With the NFL Draft just a month away, I am hopeful the Vikings retain their #3 pick (there’s been talk of trading down to pick up additional picks). With QB Andrew Luck (Colts) and QB Robert Griffin III (Redskins) off the board, that leaves powerhouse offensive tackle Matt Kalil ready and able to join the Vikings to protect QB Christian Ponder for years to come. For a team that struggled with its offensive line last season following the ouster of longtime tackle Bryant McKinnie, Kalil seems to be exactly what the doctor ordered.
Courtesy of a friend:
Senior Citizen Texting Codes:
ATD: At The Doctors
BFF: Best Friend Fell
BTW: Bring the Wheelchair
BYOT: Bring Your Own Teeth
FWIW: Forgot Where I Was
GGPBL: Gotta Go Pacemaker Battery Low
GHA: Got Heartburn Again
IMHO: Is My Hearing-Aid On
LMDO: Laughing My Dentures Out
OMMR: On My Massage Recliner
OMSG: Oh My! Sorry, Gas
ROFLACGU: Rolling On Floor Laughing And Can’t Get Up
TTYL: Talk To You Louder
FWIW! Have a great day!
We’re off to the races…
It was Game 1 of 162 tonight as the New York Yankees and Boston Red Sox kicked off the 2010 season on a warm night at Fenway Park. After a cold and rainy day in Northern California, I turned on the TV to ESPN and was surprised to see it was 67 degrees at game time. I had not checked out the weather forecast, and had expected to see a game played in the 30’s or 40’s. It sounds like the warm weather will stay through the duration of the three game series. Hopefully, the Yankees can keep things hot at Fenway (well, maybe not tonight but there’s still two games to play)…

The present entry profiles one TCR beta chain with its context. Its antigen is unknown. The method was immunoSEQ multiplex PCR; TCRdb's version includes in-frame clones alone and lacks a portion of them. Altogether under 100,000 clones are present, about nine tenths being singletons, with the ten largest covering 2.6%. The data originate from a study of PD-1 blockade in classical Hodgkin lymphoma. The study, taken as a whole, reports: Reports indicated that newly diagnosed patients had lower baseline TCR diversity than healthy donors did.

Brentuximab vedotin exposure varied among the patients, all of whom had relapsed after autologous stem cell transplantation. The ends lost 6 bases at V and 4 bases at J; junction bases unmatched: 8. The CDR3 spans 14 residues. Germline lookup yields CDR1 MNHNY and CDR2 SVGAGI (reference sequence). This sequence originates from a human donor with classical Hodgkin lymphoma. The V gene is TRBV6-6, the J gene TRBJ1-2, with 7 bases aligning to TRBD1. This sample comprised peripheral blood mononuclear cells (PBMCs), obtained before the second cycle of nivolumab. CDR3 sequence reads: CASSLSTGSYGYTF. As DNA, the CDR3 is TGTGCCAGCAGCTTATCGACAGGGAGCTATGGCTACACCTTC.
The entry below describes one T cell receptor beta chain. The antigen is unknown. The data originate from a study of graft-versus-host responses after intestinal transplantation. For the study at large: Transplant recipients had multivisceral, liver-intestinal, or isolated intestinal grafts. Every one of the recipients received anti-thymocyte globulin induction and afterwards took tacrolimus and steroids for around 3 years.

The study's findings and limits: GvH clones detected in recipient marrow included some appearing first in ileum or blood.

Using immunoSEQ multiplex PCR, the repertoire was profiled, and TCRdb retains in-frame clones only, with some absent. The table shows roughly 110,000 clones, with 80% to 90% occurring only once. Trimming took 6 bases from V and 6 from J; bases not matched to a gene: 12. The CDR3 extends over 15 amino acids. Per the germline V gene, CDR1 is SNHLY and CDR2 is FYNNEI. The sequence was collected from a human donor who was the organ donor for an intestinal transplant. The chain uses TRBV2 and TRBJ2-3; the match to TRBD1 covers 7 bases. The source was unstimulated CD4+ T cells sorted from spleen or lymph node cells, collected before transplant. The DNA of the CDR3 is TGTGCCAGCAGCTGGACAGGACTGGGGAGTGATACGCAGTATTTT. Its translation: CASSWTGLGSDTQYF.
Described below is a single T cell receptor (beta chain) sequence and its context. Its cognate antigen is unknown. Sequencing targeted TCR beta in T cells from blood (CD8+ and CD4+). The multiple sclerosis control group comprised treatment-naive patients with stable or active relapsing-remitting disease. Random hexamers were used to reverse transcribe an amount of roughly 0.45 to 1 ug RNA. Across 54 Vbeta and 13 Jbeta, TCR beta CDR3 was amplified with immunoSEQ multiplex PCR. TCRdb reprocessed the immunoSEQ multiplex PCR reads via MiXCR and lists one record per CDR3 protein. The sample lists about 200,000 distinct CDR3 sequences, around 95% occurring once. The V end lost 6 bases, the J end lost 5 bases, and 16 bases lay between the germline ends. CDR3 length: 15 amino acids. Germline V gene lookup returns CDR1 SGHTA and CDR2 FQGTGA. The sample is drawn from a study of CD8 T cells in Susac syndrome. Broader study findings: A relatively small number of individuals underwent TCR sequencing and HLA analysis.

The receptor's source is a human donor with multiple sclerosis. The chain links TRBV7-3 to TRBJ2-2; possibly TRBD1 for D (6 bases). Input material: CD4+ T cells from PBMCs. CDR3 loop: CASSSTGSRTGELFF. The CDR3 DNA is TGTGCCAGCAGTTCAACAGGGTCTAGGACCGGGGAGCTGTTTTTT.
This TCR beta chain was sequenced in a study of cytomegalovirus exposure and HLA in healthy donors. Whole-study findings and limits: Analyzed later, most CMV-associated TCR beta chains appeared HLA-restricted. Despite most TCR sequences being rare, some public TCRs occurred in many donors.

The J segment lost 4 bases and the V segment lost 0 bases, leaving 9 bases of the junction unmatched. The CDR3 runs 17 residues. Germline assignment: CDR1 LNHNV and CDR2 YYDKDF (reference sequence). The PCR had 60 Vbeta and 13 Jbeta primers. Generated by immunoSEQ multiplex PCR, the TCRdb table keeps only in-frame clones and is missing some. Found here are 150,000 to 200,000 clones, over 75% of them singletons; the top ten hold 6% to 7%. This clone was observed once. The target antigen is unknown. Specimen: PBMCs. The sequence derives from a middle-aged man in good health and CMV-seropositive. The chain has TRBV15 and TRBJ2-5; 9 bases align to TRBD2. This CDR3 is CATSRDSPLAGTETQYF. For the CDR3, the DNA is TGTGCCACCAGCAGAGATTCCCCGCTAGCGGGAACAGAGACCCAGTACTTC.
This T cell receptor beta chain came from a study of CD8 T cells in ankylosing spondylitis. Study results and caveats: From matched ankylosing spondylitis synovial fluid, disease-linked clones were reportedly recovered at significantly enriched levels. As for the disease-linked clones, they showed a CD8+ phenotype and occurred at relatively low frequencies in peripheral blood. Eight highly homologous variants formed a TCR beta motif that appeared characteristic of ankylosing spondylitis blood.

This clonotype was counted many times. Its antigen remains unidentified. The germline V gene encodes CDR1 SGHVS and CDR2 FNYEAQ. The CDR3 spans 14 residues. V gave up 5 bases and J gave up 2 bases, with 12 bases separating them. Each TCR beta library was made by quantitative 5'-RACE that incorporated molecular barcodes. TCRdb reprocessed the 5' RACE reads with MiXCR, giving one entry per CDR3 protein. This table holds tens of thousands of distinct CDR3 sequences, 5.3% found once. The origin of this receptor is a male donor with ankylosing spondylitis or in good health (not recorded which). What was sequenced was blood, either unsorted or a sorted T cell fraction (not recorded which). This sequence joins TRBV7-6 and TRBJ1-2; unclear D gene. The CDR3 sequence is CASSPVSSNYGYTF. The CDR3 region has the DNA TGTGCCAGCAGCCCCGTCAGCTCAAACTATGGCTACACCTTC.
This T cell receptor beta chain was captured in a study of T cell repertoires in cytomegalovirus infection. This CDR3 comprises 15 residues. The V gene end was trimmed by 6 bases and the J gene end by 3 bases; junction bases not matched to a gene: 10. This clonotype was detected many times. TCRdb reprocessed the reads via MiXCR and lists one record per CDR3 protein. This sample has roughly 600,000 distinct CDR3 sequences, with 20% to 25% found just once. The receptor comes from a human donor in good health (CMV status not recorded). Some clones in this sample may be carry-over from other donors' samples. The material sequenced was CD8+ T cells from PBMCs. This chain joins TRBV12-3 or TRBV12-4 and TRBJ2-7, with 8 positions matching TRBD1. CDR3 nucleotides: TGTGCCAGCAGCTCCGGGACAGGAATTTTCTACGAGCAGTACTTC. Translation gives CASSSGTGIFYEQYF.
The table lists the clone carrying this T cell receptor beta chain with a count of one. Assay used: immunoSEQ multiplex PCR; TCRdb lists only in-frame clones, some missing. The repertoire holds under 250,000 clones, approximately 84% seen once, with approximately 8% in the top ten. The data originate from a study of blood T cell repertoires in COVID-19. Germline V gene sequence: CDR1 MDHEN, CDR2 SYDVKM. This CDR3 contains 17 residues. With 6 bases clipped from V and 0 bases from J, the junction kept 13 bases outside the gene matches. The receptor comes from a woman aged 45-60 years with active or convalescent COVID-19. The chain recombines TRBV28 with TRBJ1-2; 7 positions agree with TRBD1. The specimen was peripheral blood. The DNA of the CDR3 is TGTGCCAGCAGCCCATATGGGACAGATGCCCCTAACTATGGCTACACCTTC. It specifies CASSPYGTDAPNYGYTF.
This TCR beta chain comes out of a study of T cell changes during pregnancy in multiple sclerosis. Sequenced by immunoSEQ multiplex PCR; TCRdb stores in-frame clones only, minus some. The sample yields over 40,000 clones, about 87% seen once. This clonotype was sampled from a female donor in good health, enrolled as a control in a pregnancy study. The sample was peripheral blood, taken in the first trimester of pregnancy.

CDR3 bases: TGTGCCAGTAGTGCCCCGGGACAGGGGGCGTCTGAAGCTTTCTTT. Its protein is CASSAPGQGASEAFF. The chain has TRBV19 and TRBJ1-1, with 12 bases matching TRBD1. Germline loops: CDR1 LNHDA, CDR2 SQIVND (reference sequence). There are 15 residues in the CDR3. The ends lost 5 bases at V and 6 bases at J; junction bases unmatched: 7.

The night got off to a great start for new Yankees center fielder Curtis Granderson. In the bottom half of the first inning, he recorded the first out of the Yankees season by catching a fly out by Boston’s Jacoby Ellsbury. Then, in the top of the 2nd inning, after Jorge Posada had hit a liner off the foul pole in right for a home run, Curtis hit the first ‘no doubt about it’ home run of the season to put New York up 2-0, his first official at-bat as a Yankee.
Speaking of impressive beginnings, not-so-new Yankee but new left fielder Brett Gardner showed why the team has shown faith in him. After reaching base in the fourth, Gardner advanced to third and later scored on a double steal. His speed on base is a difference maker so if he can continue to hit, this could be the beginning of a great season. Not bad for the shortest guy on the team. Long live short guys! 😉
On the downside, the short guy didn’t look so good in the 5th inning when his throw home was way off line, allowing two rather than just one runner to advance into scoring position. Fortunately, no damage was done aside from the run that scored during the errant throw. Still, Gardner is going to have to work on his play in left and adjust to the angles.